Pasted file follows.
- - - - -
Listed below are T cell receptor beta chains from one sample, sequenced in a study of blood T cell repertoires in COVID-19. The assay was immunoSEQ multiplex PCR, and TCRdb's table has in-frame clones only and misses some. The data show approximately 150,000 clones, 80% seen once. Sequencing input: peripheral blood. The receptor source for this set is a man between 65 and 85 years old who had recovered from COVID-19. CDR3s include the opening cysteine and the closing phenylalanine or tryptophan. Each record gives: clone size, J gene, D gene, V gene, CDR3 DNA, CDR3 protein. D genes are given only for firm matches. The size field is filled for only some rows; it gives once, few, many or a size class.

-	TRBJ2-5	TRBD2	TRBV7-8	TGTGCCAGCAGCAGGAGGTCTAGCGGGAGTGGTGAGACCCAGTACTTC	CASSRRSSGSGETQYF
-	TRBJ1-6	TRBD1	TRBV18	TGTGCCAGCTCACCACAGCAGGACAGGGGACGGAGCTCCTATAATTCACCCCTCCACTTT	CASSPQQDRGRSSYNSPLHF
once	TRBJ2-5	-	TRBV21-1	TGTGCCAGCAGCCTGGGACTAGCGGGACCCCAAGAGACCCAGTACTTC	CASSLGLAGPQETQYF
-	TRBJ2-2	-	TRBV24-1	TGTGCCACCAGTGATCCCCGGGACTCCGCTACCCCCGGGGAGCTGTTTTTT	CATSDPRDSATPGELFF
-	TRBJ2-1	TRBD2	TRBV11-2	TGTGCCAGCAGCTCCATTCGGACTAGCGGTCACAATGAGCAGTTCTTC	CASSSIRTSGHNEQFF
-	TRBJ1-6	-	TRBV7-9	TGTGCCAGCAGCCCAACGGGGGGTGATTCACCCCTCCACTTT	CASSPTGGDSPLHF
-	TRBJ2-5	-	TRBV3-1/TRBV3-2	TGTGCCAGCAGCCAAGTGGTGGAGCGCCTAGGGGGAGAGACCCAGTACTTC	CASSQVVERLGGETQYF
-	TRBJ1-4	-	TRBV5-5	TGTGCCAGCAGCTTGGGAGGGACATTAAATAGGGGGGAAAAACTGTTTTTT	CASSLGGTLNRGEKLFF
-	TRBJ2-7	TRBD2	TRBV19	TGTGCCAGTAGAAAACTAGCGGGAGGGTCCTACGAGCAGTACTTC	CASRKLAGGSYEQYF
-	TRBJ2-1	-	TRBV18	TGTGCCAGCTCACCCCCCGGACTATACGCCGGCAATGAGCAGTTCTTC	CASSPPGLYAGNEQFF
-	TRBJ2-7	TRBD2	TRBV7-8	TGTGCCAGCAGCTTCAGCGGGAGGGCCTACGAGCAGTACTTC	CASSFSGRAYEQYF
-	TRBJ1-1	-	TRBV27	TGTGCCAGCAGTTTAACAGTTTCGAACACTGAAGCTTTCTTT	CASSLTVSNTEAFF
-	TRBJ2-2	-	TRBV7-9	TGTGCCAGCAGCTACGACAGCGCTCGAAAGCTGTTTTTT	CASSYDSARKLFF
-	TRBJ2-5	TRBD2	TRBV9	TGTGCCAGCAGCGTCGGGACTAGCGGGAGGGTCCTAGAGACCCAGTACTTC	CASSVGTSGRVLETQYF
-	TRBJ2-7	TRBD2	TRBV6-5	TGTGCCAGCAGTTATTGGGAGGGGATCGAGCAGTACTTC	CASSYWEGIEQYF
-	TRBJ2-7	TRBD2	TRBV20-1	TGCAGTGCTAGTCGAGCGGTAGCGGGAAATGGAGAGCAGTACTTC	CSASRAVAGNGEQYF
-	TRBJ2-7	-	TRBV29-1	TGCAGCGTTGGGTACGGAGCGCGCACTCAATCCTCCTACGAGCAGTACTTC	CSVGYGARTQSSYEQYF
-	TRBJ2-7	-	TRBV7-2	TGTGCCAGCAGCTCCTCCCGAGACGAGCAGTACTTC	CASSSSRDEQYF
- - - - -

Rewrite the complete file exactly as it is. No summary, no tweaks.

Listed below are T cell receptor beta chains from one sample, sequenced in a study of blood T cell repertoires in COVID-19. The assay was immunoSEQ multiplex PCR, and TCRdb's table has in-frame clones only and misses some. The data show approximately 150,000 clones, 80% seen once. Sequencing input: peripheral blood. The receptor source for this set is a man between 65 and 85 years old who had recovered from COVID-19. CDR3s include the opening cysteine and the closing phenylalanine or tryptophan. Each record gives: clone size, J gene, D gene, V gene, CDR3 DNA, CDR3 protein. D genes are given only for firm matches. The size field is filled for only some rows; it gives once, few, many or a size class.

-	TRBJ2-5	TRBD2	TRBV7-8	TGTGCCAGCAGCAGGAGGTCTAGCGGGAGTGGTGAGACCCAGTACTTC	CASSRRSSGSGETQYF
-	TRBJ1-6	TRBD1	TRBV18	TGTGCCAGCTCACCACAGCAGGACAGGGGACGGAGCTCCTATAATTCACCCCTCCACTTT	CASSPQQDRGRSSYNSPLHF
once	TRBJ2-5	-	TRBV21-1	TGTGCCAGCAGCCTGGGACTAGCGGGACCCCAAGAGACCCAGTACTTC	CASSLGLAGPQETQYF
-	TRBJ2-2	-	TRBV24-1	TGTGCCACCAGTGATCCCCGGGACTCCGCTACCCCCGGGGAGCTGTTTTTT	CATSDPRDSATPGELFF
-	TRBJ2-1	TRBD2	TRBV11-2	TGTGCCAGCAGCTCCATTCGGACTAGCGGTCACAATGAGCAGTTCTTC	CASSSIRTSGHNEQFF
-	TRBJ1-6	-	TRBV7-9	TGTGCCAGCAGCCCAACGGGGGGTGATTCACCCCTCCACTTT	CASSPTGGDSPLHF
-	TRBJ2-5	-	TRBV3-1/TRBV3-2	TGTGCCAGCAGCCAAGTGGTGGAGCGCCTAGGGGGAGAGACCCAGTACTTC	CASSQVVERLGGETQYF
-	TRBJ1-4	-	TRBV5-5	TGTGCCAGCAGCTTGGGAGGGACATTAAATAGGGGGGAAAAACTGTTTTTT	CASSLGGTLNRGEKLFF
-	TRBJ2-7	TRBD2	TRBV19	TGTGCCAGTAGAAAACTAGCGGGAGGGTCCTACGAGCAGTACTTC	CASRKLAGGSYEQYF
-	TRBJ2-1	-	TRBV18	TGTGCCAGCTCACCCCCCGGACTATACGCCGGCAATGAGCAGTTCTTC	CASSPPGLYAGNEQFF
-	TRBJ2-7	TRBD2	TRBV7-8	TGTGCCAGCAGCTTCAGCGGGAGGGCCTACGAGCAGTACTTC	CASSFSGRAYEQYF
-	TRBJ1-1	-	TRBV27	TGTGCCAGCAGTTTAACAGTTTCGAACACTGAAGCTTTCTTT	CASSLTVSNTEAFF
-	TRBJ2-2	-	TRBV7-9	TGTGCCAGCAGCTACGACAGCGCTCGAAAGCTGTTTTTT	CASSYDSARKLFF
-	TRBJ2-5	TRBD2	TRBV9	TGTGCCAGCAGCGTCGGGACTAGCGGGAGGGTCCTAGAGACCCAGTACTTC	CASSVGTSGRVLETQYF
-	TRBJ2-7	TRBD2	TRBV6-5	TGTGCCAGCAGTTATTGGGAGGGGATCGAGCAGTACTTC	CASSYWEGIEQYF
-	TRBJ2-7	TRBD2	TRBV20-1	TGCAGTGCTAGTCGAGCGGTAGCGGGAAATGGAGAGCAGTACTTC	CSASRAVAGNGEQYF
-	TRBJ2-7	-	TRBV29-1	TGCAGCGTTGGGTACGGAGCGCGCACTCAATCCTCCTACGAGCAGTACTTC	CSVGYGARTQSSYEQYF
-	TRBJ2-7	-	TRBV7-2	TGTGCCAGCAGCTCCTCCCGAGACGAGCAGTACTTC	CASSSSRDEQYF